The grown-up guide to shaping your eyebrows

The grown-up guide to eyebrows
Credit: Getty

Having dinner with three of my oldest friends recently, topics ranged wildly – from feminism to face cream, work to children. Then Vicky said, ‘What’s the deal with eyebrows? What should I be doing?’ Vicky works full-time in a large city firm and when the 20-somethings in her office say they’re off to get their brows done at lunchtime, she has no idea what that actually means and feels too embarrassed to ask. And I’m the same. While I’ve been vaguely aware of a hum around brows in the last few years (figures show the brow-grooming industry is currently worth £20 million, up from £6.5 million in 2011), I don’t quite know what I should be doing and I’m a little too wary to try.

I came of brow-age during the overplucked-semicircle days of the ’90s, and tweezed accordingly. As did a girl in my class, who had wonderful Brooke Shields brows that she transformed into pin-thin arches. Looking back, it was the beauty equivalent of pebble-dashing a Cotswolds stone cottage. However, I don’t like the jet black, blocky look either that you now see on the high street and all over social media. So I’m somewhere in between, with slightly sparse, but not overdone, brows. But I am missing a trick? Yes, according to lash and brow specialist Daxita Vaghela, who told me that good brow work is like good Botox–if done well, nobody will know you’ve had anything done. You’ll just look better.

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‘As we age, our brows naturally become sparser, thinner and fairer as they start losing pigment,’ she explains. ‘So full brows make us look more rested.’ But just as wiping out every wrinkle with Botox won’t necessarily make you look better, a set of thick brows won’t, either. ‘To get the best result, you need to aim for the brow shape and colour you had as a child or young teenager,’ she says, ‘before age or over-plucking took its toll.’

In fact, Daxita asks her clients to bring old photos of themselves to help colour and shape match their perfect later-life brow. Shavata Singh, founder of Shavata Brow Studio, says age is like an eraser when it comes to brows and lashes. ‘It slowly rubs them out,’ she says.

Other brow erasers include hormonal imbalances, an overactive thyroid, alopecia and treatments like chemotherapy. Brow ageing is also hereditary. ‘Look at your mother’s lashes and brows to see how yours will probably age,’ says Shavata, who tells her 40- and 50-something clients to teach their own daughters good brow habits by avoiding DIY plucking at home.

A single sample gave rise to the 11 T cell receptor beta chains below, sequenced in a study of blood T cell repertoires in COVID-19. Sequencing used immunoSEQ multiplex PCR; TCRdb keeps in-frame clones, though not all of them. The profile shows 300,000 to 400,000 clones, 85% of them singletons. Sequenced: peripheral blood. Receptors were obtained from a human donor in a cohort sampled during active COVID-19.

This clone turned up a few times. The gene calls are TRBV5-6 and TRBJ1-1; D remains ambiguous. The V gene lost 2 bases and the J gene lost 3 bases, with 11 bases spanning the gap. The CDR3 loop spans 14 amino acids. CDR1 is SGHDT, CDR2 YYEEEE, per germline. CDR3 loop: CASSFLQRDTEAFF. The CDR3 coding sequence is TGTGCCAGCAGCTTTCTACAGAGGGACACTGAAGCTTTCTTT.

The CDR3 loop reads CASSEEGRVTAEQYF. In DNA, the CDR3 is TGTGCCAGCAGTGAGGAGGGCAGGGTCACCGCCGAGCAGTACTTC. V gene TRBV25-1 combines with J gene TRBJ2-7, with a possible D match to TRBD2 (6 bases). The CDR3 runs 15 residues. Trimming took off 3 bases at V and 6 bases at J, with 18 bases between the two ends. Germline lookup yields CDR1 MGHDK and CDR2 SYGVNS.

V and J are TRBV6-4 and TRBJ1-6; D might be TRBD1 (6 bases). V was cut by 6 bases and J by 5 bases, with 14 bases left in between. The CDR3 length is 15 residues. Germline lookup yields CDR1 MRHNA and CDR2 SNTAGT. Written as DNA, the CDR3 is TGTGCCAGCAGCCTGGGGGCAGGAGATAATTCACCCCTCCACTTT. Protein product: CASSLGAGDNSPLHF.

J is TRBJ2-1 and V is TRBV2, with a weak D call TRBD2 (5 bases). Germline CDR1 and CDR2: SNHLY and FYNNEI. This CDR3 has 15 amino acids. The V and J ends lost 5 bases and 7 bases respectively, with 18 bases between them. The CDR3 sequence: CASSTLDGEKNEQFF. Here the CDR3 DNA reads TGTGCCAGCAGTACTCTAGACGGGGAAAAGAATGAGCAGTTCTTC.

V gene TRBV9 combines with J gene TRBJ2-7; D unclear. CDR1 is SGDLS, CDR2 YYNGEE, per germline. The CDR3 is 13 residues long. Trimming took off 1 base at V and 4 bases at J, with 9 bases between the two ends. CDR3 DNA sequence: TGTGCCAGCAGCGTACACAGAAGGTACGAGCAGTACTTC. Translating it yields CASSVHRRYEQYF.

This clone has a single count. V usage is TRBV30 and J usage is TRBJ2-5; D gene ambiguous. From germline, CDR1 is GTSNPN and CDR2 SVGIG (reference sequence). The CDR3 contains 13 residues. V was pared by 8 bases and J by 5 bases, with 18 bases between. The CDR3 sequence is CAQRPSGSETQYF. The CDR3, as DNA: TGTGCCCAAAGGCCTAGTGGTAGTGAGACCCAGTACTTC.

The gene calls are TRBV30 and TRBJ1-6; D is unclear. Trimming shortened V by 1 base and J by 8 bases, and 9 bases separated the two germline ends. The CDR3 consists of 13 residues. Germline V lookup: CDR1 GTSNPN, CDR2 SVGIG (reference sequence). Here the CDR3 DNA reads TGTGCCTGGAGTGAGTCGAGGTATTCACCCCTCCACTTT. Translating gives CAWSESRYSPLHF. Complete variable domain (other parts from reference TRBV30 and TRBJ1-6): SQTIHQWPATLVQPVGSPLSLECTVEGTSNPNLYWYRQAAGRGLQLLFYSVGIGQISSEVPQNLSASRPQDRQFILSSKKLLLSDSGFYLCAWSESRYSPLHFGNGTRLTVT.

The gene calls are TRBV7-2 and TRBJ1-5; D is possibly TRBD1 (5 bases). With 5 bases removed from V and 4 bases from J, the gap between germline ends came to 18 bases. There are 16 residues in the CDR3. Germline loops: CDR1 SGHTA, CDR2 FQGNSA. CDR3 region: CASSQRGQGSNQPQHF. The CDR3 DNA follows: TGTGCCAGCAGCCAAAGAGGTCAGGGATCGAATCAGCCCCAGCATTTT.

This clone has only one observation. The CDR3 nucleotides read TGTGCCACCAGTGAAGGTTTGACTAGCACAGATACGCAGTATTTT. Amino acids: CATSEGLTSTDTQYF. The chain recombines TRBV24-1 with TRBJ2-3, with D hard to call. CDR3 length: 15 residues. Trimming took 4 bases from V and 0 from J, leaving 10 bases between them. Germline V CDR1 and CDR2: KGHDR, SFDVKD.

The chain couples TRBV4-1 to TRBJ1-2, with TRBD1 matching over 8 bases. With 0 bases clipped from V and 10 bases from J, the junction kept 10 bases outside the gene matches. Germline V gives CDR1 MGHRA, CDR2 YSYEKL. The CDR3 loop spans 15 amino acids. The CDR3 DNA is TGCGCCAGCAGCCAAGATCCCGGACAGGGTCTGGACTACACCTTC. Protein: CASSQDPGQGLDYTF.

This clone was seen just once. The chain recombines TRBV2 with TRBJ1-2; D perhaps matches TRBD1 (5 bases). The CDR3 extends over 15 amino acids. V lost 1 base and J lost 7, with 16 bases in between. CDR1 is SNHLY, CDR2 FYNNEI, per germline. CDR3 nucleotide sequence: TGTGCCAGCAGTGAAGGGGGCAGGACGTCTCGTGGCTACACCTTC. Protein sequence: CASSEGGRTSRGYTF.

Kaia Gerber and Cindy Crawford Credit: Getty

Cindy Crawford’s daughter, 16-year-old model Kaia Gerber, has said, ‘I used to wax my brows, but my mum said, “You need to stop.” Now I barely do anything to them.I want to have brows like my mum’s when I’m 50.’ So what options are there? ‘A brow pencil is the best low-cost, low-maintenance and no-commitment option, and a great place to start,’ says Daxita. ‘Find one that matches your hair colour, and shape and fill your brows using light strokes in the direction of the brow hair, as much or as little as you feel comfortable with. ‘Then comes threading, which tidies and shapes the brows by removing hairs from the root. It’s more effective and lasts longer than plucking, and gives a better shape.’ Or there’s microblading, which is a relatively new, semi-permanent eyebrow tattoo. It’s the most extreme brow treatment – but if done well, the most effective.

‘A good therapist won’t treat you on the spot – they’ll offer a 24-hour patch test first,’ says Daxita. ‘With my clients,I then work with them to decide on the right shape and colour, and will test the colour on their forehead first. This is where an old photo of their brows help.’ The treatment involves slitting the skin slightly to insert pigment and draw on brow strokes. Daxita provides an after-care kit of wipes and healing cream (most good therapists will,too). The effects last between 12 and 15 months, but Daxita says this varies if you have regular facial peels, dermabrasion or sweat regularly (‘say, if you run a lot’). She also advises using SPF on your brows in the sun. ‘Microblading looks just like your own brows and lifts the whole eye area,’ she says. ‘Clients are often asked afterwards whether they’ve had Botox.’

Recently, the actress Lena Dunham wrote about having microblading in American Vogue after teenage tweezing left her with ‘an arch out of single hairs’. She said afterwards that friends couldn’t tell she’d had her brows done, but instead thought she’d been on holiday or cut her hair. ‘Think of a picture hanging in an art gallery,’ says Shavata. ‘You don’t notice the frame, but it’s silently complementing the picture. That’s what good brows do – silently frame and complement your face, without being the main feature.’